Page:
This film is brilliant. It is the essence of a tough mind and spirit; a Chicago kid who survived a horrible childhood and created a world for/unto himself. So inspiring was it last night that We The Privileged talked over it and traversed many topics, including the new obesity statistics in America, the miracle of technology, the fight to maintain optimism in the face of war and death of friends and lovers, and the fact that we could watch this story in the comfort of our homes, while two generations ago big American families were fighting like dogs, just for a place to sleep and eat.

In The Realms of the Unreal came out under the radar last year. The critics on www.rottentomatoes.com are divided on it. Some say it's haunting, some say it's hackery, one guy yearns for "critique and analysis" of the artist's work. To me, it's one more reminder that we create our own reality, and that there's a ton of cool stuff out there, stuff that has nothing to do with American Idol or reality TV. Namely, at the moment:

*Eliza Gilkyson's latest Paradise Hotel (Red House), the female counterpart to John Prine's Fair & Square, whose songs about war and love and the virgin Mary come from a voice so wizened, I"d follow it anywhere. The title track recalls Patty Griffin's "The Rowing Song," in that it is about simple fleeting peace and comes from a white girl who has considered suicide when the world isn't enough but who has decided to stick around and keep hoping.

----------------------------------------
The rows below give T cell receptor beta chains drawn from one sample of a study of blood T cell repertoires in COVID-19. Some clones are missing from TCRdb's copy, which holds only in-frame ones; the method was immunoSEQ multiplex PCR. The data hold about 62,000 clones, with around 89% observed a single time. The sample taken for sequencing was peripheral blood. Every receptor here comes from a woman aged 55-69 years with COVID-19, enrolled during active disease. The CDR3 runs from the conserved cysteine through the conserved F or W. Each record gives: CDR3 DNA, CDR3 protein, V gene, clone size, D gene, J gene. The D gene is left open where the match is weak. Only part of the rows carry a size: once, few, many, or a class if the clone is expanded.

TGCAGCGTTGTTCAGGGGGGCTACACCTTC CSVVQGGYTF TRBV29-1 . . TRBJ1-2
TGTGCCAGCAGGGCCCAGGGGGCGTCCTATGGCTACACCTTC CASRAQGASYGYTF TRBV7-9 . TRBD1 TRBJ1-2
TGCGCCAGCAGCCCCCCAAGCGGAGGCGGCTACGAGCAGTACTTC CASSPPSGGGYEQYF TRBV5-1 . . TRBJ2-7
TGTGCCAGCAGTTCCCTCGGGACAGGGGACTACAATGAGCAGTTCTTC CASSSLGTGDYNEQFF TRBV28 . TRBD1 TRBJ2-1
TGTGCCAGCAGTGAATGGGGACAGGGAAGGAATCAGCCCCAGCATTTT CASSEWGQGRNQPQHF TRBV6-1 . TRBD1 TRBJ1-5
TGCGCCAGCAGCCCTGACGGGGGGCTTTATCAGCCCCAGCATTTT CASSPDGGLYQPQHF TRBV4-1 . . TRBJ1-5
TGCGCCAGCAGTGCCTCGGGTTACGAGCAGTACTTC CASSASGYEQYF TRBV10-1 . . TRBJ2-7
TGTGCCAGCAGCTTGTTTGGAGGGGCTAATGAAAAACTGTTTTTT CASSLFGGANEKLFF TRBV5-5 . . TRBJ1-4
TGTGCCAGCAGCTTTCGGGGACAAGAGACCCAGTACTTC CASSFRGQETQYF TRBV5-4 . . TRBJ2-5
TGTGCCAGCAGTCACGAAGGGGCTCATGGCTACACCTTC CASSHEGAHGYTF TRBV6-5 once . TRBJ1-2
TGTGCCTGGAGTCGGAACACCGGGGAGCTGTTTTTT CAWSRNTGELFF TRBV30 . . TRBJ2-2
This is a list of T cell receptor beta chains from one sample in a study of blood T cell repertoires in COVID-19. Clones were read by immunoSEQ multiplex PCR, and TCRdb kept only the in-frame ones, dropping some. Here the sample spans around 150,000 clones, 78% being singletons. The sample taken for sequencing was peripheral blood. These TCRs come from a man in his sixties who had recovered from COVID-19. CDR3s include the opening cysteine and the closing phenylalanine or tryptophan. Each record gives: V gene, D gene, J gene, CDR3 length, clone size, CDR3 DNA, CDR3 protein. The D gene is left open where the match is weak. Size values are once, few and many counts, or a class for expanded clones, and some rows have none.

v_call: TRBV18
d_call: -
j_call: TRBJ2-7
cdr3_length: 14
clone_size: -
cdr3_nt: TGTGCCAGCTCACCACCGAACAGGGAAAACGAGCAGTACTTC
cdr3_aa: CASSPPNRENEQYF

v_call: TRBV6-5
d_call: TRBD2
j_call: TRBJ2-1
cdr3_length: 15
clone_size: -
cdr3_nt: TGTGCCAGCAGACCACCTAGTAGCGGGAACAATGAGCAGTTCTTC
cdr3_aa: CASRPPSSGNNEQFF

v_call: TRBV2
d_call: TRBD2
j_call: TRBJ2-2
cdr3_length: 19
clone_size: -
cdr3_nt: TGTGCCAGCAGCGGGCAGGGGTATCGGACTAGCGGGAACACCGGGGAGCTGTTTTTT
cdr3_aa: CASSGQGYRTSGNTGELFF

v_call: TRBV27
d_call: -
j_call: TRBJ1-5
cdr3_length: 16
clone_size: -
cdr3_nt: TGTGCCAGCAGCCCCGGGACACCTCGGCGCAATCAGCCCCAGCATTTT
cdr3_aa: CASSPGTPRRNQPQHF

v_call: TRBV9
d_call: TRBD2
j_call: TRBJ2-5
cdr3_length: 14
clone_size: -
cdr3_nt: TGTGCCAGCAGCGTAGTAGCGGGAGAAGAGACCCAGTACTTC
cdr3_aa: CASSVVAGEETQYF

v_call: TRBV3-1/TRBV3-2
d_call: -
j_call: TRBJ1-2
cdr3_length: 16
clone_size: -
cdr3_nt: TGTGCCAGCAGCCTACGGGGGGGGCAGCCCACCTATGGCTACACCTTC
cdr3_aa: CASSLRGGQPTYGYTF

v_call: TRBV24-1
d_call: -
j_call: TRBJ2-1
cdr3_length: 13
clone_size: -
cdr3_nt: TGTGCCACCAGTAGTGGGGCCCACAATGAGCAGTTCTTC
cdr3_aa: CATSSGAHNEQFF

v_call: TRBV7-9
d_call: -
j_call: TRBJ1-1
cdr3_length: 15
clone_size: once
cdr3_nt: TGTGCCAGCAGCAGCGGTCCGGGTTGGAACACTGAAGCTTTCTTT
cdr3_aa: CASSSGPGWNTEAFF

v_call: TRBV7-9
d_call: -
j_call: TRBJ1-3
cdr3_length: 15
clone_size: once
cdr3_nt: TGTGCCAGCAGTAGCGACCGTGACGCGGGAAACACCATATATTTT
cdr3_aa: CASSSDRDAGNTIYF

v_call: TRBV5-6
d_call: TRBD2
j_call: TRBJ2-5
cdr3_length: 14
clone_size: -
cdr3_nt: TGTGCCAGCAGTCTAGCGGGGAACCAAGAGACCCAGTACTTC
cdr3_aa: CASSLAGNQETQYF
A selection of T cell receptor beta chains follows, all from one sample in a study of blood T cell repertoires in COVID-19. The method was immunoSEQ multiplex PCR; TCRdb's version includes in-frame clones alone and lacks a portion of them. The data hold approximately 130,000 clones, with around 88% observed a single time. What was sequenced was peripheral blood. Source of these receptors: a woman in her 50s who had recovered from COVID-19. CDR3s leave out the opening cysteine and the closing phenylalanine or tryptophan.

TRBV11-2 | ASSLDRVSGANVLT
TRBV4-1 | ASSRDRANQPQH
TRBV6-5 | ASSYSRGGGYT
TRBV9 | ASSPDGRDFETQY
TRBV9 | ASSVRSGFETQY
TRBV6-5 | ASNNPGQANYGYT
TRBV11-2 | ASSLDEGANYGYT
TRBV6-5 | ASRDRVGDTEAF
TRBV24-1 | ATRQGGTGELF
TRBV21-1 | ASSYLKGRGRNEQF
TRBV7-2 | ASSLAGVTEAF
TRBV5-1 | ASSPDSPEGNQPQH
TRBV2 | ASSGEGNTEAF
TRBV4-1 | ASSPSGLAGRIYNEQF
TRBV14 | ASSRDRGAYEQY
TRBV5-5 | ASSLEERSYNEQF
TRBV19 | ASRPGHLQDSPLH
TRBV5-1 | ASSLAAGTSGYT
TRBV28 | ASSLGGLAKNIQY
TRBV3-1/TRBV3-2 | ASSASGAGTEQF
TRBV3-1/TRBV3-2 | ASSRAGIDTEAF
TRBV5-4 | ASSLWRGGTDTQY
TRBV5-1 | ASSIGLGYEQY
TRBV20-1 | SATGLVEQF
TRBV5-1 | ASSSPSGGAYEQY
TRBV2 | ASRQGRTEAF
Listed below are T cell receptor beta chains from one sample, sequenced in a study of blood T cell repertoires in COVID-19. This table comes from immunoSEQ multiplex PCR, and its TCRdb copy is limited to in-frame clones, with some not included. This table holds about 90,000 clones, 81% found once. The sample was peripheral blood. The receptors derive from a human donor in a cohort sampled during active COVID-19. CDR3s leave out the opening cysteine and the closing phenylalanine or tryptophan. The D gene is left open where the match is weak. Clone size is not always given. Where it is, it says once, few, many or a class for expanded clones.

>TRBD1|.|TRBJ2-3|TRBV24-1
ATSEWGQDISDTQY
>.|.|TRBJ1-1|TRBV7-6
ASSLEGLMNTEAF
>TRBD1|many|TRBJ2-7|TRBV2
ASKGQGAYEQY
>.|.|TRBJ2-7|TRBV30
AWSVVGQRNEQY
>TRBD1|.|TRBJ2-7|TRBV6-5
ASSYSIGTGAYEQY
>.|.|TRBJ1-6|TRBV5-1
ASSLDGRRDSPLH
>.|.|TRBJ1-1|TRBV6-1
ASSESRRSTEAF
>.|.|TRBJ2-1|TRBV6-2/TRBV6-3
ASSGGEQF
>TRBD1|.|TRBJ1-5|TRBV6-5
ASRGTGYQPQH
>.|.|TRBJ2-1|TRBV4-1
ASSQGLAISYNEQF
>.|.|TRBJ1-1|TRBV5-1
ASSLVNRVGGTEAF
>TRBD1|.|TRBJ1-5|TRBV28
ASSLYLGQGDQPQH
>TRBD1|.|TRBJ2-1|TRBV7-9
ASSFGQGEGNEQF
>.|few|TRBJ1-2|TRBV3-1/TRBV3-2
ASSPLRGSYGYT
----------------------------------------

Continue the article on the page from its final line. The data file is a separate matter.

*The works of the great writer and thinker Joseph Campbell, whom Garrison Keillor, the great writer and huckster of all things "Midwestern" so sloppily dissed in the Star Tribune a couple weeks ago.

*Oasis, led by two brothers who were beaten to an inch of their lives by their father and who hate each other's guts, yet whose tremendous new one insists, "love one another."

*The New York Times" Jon Pareles' "The Case Against Coldplay" (June 4)--a succinct argument for why we should have little patience for navel-gazing self-pity and wanton dourness in rock these days.

*Mark Wheat playing John Vanderslice's "Exodus Damage" in the middle of a dark night. Eels' Blinking Lights, the Capricorns' "New Sound," Modest Mouse's "Float On," Clem Snide's "Moment In The Sun," Zolof the Rock and Roll Destroyer's "Plays Pretty For Baby" and "There's That One Person You'll Never Get Over No Matter How Long It's Been," and Mary Gauthier's "Mercy Now," which no-duhs, "Every living thing could use a little mercy now/Only the hand of grace/Can end the race/Towards another mushroom cloud."

*March Of The Penguins, this kid generation's Bambi and Ol' Yeller weeper, but which can show the rest of us how to huddle together against insurmountable odds in the name of love and kids. The characters in Me and You and Everyone We Know, who navigate their way through complex lives and end up living happily ever after with what Gilda Radner called "delicious ambiguity." The beauty-whipped old witch in Howl's Moving Castle, who tells a bored and puzzled youngster, "As you get older, you just like to look at the scenery."